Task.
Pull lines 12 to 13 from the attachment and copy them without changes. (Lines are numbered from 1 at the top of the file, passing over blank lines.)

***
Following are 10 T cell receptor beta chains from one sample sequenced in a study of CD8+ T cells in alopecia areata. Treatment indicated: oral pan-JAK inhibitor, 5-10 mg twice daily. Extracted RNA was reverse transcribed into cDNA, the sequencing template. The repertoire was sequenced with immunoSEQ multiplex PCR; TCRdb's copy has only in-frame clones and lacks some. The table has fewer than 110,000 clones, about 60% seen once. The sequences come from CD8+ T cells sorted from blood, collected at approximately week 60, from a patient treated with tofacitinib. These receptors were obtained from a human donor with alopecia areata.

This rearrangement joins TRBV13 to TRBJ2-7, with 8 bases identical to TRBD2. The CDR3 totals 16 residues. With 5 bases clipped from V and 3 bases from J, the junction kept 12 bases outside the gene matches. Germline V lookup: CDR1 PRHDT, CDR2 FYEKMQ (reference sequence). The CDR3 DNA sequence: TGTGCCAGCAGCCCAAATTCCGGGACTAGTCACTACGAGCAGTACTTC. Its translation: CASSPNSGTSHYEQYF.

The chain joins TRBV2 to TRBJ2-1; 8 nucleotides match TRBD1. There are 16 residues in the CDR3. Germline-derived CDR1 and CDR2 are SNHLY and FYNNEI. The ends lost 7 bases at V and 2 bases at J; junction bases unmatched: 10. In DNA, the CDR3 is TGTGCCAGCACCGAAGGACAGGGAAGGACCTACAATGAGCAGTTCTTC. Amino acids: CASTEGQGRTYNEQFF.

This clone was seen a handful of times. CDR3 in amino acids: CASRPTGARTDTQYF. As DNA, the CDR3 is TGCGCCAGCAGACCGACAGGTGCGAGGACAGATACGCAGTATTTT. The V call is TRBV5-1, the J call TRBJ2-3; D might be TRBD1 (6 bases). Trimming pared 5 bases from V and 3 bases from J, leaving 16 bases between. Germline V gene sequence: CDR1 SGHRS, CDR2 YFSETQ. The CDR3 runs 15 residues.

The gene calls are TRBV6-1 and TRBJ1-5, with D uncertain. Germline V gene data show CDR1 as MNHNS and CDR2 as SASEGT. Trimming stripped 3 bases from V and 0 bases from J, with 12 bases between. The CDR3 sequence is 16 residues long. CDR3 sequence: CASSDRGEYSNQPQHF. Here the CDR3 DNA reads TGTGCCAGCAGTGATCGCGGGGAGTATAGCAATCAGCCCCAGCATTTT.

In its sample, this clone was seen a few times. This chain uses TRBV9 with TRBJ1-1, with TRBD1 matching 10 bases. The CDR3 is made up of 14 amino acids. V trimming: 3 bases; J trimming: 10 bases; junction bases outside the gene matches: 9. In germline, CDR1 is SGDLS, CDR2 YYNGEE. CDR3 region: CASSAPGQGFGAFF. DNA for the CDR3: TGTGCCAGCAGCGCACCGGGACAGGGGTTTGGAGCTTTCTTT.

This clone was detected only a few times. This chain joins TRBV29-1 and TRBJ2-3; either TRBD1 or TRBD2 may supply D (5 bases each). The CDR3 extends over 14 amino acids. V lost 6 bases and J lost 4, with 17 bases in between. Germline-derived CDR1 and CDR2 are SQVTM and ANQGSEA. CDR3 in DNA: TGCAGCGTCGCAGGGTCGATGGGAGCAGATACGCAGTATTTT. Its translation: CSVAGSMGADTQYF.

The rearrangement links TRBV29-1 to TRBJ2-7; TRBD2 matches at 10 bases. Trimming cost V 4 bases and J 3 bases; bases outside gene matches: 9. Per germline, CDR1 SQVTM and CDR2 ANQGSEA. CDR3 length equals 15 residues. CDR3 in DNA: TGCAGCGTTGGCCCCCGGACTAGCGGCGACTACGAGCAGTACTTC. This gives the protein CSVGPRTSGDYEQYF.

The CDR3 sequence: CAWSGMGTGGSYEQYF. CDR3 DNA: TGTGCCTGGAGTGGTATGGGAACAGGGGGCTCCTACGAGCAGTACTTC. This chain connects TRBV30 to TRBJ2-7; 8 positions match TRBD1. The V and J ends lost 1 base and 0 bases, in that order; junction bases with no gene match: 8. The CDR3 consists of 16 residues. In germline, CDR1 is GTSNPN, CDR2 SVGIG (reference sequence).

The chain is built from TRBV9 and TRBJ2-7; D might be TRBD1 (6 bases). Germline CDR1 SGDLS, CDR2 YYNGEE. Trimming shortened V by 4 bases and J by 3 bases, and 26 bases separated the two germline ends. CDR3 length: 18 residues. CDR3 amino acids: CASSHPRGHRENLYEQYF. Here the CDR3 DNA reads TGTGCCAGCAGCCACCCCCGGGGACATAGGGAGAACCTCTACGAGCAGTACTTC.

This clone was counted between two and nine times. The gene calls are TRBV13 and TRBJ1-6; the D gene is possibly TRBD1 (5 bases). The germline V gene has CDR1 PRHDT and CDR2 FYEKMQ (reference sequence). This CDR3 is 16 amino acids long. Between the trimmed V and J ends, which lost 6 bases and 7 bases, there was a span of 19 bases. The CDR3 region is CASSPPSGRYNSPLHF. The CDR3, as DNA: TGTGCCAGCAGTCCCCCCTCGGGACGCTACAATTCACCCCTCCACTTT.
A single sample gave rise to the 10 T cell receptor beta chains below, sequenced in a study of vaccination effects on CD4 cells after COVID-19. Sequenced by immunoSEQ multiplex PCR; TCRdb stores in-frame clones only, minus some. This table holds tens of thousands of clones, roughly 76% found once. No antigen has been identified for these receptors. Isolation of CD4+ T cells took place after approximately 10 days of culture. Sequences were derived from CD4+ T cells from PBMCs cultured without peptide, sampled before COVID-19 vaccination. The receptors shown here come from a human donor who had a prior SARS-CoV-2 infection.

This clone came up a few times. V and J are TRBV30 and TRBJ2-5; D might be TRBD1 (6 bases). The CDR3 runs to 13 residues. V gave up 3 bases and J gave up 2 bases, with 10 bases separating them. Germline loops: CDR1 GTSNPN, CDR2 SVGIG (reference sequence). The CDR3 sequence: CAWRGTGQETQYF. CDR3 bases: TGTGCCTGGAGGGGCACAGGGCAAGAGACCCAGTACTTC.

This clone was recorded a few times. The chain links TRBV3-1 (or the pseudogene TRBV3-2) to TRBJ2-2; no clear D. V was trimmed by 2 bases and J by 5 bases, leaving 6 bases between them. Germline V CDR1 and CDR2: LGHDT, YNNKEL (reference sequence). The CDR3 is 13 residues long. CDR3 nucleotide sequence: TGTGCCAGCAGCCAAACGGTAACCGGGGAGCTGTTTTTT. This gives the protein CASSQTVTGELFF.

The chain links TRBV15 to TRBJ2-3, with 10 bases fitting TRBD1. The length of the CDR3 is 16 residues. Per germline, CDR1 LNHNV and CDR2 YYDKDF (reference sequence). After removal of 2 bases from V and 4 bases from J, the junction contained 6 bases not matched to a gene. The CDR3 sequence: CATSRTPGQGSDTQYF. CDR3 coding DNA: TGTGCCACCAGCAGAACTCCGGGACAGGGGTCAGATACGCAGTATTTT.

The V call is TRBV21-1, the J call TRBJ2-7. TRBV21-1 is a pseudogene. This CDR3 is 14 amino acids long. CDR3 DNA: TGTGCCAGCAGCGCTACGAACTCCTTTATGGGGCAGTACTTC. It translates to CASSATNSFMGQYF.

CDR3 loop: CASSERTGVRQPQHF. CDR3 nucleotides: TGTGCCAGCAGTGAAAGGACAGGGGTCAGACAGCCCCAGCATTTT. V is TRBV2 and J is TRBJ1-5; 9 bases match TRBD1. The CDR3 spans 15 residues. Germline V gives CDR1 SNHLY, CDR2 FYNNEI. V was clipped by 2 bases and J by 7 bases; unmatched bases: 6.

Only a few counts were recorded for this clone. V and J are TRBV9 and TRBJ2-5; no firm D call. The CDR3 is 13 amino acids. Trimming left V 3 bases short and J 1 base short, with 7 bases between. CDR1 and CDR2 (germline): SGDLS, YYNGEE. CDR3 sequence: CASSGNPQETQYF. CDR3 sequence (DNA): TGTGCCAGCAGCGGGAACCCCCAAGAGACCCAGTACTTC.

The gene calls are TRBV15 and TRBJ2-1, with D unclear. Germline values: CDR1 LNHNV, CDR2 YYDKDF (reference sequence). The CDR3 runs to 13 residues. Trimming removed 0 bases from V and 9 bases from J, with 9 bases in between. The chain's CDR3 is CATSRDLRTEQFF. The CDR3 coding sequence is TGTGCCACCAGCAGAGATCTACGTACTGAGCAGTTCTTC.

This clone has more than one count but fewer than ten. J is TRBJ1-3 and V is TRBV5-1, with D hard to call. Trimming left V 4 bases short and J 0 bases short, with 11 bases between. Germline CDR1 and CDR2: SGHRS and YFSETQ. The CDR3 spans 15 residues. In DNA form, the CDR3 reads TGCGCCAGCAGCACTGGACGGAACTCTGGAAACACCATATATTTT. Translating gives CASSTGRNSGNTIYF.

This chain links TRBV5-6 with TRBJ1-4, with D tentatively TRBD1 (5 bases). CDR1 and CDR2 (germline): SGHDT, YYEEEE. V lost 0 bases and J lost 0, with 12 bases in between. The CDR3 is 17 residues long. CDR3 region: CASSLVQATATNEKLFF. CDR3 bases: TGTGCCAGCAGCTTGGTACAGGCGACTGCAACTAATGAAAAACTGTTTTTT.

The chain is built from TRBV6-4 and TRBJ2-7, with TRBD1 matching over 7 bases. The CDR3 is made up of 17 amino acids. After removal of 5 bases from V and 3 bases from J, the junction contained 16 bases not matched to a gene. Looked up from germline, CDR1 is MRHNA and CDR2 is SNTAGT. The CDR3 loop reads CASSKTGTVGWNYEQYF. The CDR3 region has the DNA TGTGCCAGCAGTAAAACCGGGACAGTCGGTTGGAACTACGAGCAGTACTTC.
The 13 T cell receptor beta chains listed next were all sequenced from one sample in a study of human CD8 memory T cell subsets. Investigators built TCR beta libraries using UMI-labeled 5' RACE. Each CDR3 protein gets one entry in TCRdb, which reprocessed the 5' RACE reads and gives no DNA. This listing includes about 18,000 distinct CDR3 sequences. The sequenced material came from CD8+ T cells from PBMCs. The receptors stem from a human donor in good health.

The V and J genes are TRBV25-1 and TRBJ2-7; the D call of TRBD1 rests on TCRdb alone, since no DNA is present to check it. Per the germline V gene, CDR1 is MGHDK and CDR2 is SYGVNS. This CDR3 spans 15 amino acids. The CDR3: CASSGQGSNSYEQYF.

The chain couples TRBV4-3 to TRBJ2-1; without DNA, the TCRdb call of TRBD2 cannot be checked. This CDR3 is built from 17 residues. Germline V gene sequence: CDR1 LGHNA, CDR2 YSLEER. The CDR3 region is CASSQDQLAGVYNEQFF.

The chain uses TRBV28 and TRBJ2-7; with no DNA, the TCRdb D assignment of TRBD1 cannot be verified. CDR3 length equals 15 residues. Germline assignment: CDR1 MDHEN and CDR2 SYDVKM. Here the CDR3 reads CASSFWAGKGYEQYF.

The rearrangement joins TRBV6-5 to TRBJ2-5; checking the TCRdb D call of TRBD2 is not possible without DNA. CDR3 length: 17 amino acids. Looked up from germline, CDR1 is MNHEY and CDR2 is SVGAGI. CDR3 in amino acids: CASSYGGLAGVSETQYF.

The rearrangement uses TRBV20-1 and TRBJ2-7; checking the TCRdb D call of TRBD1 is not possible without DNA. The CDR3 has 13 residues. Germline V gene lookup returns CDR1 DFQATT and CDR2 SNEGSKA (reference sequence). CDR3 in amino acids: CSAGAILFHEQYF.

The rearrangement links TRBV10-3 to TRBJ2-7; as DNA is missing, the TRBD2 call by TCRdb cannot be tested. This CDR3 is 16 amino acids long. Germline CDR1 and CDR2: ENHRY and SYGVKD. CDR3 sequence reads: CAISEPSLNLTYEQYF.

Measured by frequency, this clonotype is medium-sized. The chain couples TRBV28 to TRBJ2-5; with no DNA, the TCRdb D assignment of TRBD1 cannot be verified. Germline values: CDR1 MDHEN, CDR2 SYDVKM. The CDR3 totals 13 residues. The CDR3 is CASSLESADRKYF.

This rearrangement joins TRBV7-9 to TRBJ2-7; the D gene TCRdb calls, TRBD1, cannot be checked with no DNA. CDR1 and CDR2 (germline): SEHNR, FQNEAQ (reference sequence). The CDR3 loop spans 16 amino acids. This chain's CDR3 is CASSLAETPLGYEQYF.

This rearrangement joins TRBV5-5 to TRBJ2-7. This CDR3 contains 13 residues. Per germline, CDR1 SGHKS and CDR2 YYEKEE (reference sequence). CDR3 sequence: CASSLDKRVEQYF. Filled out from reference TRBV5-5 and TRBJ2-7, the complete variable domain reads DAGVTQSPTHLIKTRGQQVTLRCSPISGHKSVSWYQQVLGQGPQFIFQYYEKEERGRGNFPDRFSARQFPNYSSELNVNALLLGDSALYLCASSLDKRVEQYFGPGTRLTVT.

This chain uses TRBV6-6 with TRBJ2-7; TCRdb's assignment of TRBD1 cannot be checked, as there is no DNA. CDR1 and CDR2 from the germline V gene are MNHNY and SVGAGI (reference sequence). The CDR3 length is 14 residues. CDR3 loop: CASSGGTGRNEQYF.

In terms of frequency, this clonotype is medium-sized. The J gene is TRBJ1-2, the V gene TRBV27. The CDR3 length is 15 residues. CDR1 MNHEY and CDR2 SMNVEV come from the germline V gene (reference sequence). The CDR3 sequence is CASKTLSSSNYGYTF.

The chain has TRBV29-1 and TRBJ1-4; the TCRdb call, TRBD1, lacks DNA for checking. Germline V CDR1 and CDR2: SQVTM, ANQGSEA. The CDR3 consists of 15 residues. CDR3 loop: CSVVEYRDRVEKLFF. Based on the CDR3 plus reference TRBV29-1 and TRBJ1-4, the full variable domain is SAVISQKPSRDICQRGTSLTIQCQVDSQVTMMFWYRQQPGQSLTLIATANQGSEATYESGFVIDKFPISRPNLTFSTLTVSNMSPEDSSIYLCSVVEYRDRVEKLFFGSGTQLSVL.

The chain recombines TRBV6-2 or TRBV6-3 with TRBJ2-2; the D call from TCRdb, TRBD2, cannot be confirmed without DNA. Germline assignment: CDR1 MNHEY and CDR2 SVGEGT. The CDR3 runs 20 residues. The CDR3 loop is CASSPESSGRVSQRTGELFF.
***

A single sample gave rise to the 10 T cell receptor beta chains below, sequenced in a study of vaccination effects on CD4 cells after COVID-19. Sequenced by immunoSEQ multiplex PCR; TCRdb stores in-frame clones only, minus some. This table holds tens of thousands of clones, roughly 76% found once. No antigen has been identified for these receptors. Isolation of CD4+ T cells took place after approximately 10 days of culture. Sequences were derived from CD4+ T cells from PBMCs cultured without peptide, sampled before COVID-19 vaccination. The receptors shown here come from a human donor who had a prior SARS-CoV-2 infection.

This clone came up a few times. V and J are TRBV30 and TRBJ2-5; D might be TRBD1 (6 bases). The CDR3 runs to 13 residues. V gave up 3 bases and J gave up 2 bases, with 10 bases separating them. Germline loops: CDR1 GTSNPN, CDR2 SVGIG (reference sequence). The CDR3 sequence: CAWRGTGQETQYF. CDR3 bases: TGTGCCTGGAGGGGCACAGGGCAAGAGACCCAGTACTTC.